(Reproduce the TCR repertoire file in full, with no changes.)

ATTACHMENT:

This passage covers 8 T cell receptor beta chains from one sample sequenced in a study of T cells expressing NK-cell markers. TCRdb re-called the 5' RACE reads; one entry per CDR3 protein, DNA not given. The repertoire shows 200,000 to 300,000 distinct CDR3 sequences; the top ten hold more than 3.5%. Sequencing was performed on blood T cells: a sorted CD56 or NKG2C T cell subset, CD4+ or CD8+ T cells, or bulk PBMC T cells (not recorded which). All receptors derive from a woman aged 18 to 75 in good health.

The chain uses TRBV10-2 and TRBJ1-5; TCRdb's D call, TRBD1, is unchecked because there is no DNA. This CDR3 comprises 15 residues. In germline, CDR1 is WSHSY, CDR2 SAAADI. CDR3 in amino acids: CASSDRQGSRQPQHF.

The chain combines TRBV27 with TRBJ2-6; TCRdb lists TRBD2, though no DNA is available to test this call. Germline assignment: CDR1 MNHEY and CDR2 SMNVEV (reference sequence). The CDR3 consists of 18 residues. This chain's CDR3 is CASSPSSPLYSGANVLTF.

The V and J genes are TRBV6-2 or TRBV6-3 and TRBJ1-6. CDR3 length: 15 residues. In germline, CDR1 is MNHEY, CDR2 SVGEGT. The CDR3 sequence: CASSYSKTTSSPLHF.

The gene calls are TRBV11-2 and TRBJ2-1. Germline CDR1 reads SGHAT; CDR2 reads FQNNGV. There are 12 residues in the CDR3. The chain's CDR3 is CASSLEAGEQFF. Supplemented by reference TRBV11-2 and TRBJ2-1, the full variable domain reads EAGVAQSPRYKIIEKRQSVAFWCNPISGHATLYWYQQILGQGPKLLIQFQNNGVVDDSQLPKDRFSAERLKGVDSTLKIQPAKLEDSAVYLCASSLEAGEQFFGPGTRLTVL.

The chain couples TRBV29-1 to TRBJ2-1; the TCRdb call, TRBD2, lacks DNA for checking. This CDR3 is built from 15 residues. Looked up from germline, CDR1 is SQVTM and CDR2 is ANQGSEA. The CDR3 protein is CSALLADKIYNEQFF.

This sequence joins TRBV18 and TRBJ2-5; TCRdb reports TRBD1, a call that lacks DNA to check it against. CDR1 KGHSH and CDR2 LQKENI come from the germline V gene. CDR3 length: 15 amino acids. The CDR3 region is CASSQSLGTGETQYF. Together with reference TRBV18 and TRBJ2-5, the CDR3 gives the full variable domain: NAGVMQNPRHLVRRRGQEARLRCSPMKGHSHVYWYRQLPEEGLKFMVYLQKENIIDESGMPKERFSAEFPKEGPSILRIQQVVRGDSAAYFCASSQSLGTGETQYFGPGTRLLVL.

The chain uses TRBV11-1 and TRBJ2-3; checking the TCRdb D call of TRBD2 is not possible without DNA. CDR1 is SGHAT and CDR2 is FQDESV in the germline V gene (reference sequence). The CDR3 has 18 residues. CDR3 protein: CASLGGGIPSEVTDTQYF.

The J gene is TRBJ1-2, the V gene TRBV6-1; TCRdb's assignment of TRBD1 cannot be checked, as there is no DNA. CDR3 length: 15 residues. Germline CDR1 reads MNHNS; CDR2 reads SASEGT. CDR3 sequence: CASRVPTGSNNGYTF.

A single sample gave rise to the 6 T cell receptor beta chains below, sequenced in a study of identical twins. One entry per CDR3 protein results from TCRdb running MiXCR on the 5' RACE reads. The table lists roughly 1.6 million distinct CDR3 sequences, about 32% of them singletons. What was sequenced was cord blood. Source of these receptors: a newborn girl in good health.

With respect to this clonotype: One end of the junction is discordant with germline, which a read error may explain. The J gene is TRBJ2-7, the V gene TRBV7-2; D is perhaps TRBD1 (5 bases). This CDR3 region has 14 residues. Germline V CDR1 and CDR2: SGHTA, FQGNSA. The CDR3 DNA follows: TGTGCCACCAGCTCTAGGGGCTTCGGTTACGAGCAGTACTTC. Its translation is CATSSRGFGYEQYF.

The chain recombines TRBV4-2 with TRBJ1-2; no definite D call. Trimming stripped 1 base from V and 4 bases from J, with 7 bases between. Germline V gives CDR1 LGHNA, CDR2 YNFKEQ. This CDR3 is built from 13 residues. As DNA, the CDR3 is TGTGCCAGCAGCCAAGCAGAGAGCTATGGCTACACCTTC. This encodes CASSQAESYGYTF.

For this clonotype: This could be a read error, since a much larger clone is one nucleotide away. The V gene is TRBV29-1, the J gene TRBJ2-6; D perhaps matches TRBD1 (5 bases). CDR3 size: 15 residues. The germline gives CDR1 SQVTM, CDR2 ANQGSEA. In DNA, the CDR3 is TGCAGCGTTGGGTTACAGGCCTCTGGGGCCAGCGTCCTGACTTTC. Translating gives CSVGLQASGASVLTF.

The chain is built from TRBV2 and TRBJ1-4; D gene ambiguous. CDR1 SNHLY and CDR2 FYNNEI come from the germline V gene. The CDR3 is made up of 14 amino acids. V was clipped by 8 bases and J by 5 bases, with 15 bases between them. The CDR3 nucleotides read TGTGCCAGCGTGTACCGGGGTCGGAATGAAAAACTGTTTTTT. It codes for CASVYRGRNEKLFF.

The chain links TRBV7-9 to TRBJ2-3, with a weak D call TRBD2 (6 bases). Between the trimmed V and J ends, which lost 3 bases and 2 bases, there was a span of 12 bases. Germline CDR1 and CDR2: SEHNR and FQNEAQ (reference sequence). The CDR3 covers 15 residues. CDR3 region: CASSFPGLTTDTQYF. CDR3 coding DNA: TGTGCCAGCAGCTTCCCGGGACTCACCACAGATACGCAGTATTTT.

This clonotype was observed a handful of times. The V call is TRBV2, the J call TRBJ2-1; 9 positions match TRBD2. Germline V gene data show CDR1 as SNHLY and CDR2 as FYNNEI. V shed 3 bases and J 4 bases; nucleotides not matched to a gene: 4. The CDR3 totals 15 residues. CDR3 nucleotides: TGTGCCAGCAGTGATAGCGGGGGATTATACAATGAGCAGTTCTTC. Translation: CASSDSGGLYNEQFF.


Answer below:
This passage covers 8 T cell receptor beta chains from one sample sequenced in a study of T cells expressing NK-cell markers. TCRdb re-called the 5' RACE reads; one entry per CDR3 protein, DNA not given. The repertoire shows 200,000 to 300,000 distinct CDR3 sequences; the top ten hold more than 3.5%. Sequencing was performed on blood T cells: a sorted CD56 or NKG2C T cell subset, CD4+ or CD8+ T cells, or bulk PBMC T cells (not recorded which). All receptors derive from a woman aged 18 to 75 in good health.

The chain uses TRBV10-2 and TRBJ1-5; TCRdb's D call, TRBD1, is unchecked because there is no DNA. This CDR3 comprises 15 residues. In germline, CDR1 is WSHSY, CDR2 SAAADI. CDR3 in amino acids: CASSDRQGSRQPQHF.

The chain combines TRBV27 with TRBJ2-6; TCRdb lists TRBD2, though no DNA is available to test this call. Germline assignment: CDR1 MNHEY and CDR2 SMNVEV (reference sequence). The CDR3 consists of 18 residues. This chain's CDR3 is CASSPSSPLYSGANVLTF.

The V and J genes are TRBV6-2 or TRBV6-3 and TRBJ1-6. CDR3 length: 15 residues. In germline, CDR1 is MNHEY, CDR2 SVGEGT. The CDR3 sequence: CASSYSKTTSSPLHF.

The gene calls are TRBV11-2 and TRBJ2-1. Germline CDR1 reads SGHAT; CDR2 reads FQNNGV. There are 12 residues in the CDR3. The chain's CDR3 is CASSLEAGEQFF. Supplemented by reference TRBV11-2 and TRBJ2-1, the full variable domain reads EAGVAQSPRYKIIEKRQSVAFWCNPISGHATLYWYQQILGQGPKLLIQFQNNGVVDDSQLPKDRFSAERLKGVDSTLKIQPAKLEDSAVYLCASSLEAGEQFFGPGTRLTVL.

The chain couples TRBV29-1 to TRBJ2-1; the TCRdb call, TRBD2, lacks DNA for checking. This CDR3 is built from 15 residues. Looked up from germline, CDR1 is SQVTM and CDR2 is ANQGSEA. The CDR3 protein is CSALLADKIYNEQFF.

This sequence joins TRBV18 and TRBJ2-5; TCRdb reports TRBD1, a call that lacks DNA to check it against. CDR1 KGHSH and CDR2 LQKENI come from the germline V gene. CDR3 length: 15 amino acids. The CDR3 region is CASSQSLGTGETQYF. Together with reference TRBV18 and TRBJ2-5, the CDR3 gives the full variable domain: NAGVMQNPRHLVRRRGQEARLRCSPMKGHSHVYWYRQLPEEGLKFMVYLQKENIIDESGMPKERFSAEFPKEGPSILRIQQVVRGDSAAYFCASSQSLGTGETQYFGPGTRLLVL.

The chain uses TRBV11-1 and TRBJ2-3; checking the TCRdb D call of TRBD2 is not possible without DNA. CDR1 is SGHAT and CDR2 is FQDESV in the germline V gene (reference sequence). The CDR3 has 18 residues. CDR3 protein: CASLGGGIPSEVTDTQYF.

The J gene is TRBJ1-2, the V gene TRBV6-1; TCRdb's assignment of TRBD1 cannot be checked, as there is no DNA. CDR3 length: 15 residues. Germline CDR1 reads MNHNS; CDR2 reads SASEGT. CDR3 sequence: CASRVPTGSNNGYTF.

A single sample gave rise to the 6 T cell receptor beta chains below, sequenced in a study of identical twins. One entry per CDR3 protein results from TCRdb running MiXCR on the 5' RACE reads. The table lists roughly 1.6 million distinct CDR3 sequences, about 32% of them singletons. What was sequenced was cord blood. Source of these receptors: a newborn girl in good health.

With respect to this clonotype: One end of the junction is discordant with germline, which a read error may explain. The J gene is TRBJ2-7, the V gene TRBV7-2; D is perhaps TRBD1 (5 bases). This CDR3 region has 14 residues. Germline V CDR1 and CDR2: SGHTA, FQGNSA. The CDR3 DNA follows: TGTGCCACCAGCTCTAGGGGCTTCGGTTACGAGCAGTACTTC. Its translation is CATSSRGFGYEQYF.

The chain recombines TRBV4-2 with TRBJ1-2; no definite D call. Trimming stripped 1 base from V and 4 bases from J, with 7 bases between. Germline V gives CDR1 LGHNA, CDR2 YNFKEQ. This CDR3 is built from 13 residues. As DNA, the CDR3 is TGTGCCAGCAGCCAAGCAGAGAGCTATGGCTACACCTTC. This encodes CASSQAESYGYTF.

For this clonotype: This could be a read error, since a much larger clone is one nucleotide away. The V gene is TRBV29-1, the J gene TRBJ2-6; D perhaps matches TRBD1 (5 bases). CDR3 size: 15 residues. The germline gives CDR1 SQVTM, CDR2 ANQGSEA. In DNA, the CDR3 is TGCAGCGTTGGGTTACAGGCCTCTGGGGCCAGCGTCCTGACTTTC. Translating gives CSVGLQASGASVLTF.

The chain is built from TRBV2 and TRBJ1-4; D gene ambiguous. CDR1 SNHLY and CDR2 FYNNEI come from the germline V gene. The CDR3 is made up of 14 amino acids. V was clipped by 8 bases and J by 5 bases, with 15 bases between them. The CDR3 nucleotides read TGTGCCAGCGTGTACCGGGGTCGGAATGAAAAACTGTTTTTT. It codes for CASVYRGRNEKLFF.

The chain links TRBV7-9 to TRBJ2-3, with a weak D call TRBD2 (6 bases). Between the trimmed V and J ends, which lost 3 bases and 2 bases, there was a span of 12 bases. Germline CDR1 and CDR2: SEHNR and FQNEAQ (reference sequence). The CDR3 covers 15 residues. CDR3 region: CASSFPGLTTDTQYF. CDR3 coding DNA: TGTGCCAGCAGCTTCCCGGGACTCACCACAGATACGCAGTATTTT.

This clonotype was observed a handful of times. The V call is TRBV2, the J call TRBJ2-1; 9 positions match TRBD2. Germline V gene data show CDR1 as SNHLY and CDR2 as FYNNEI. V shed 3 bases and J 4 bases; nucleotides not matched to a gene: 4. The CDR3 totals 15 residues. CDR3 nucleotides: TGTGCCAGCAGTGATAGCGGGGGATTATACAATGAGCAGTTCTTC. Translation: CASSDSGGLYNEQFF.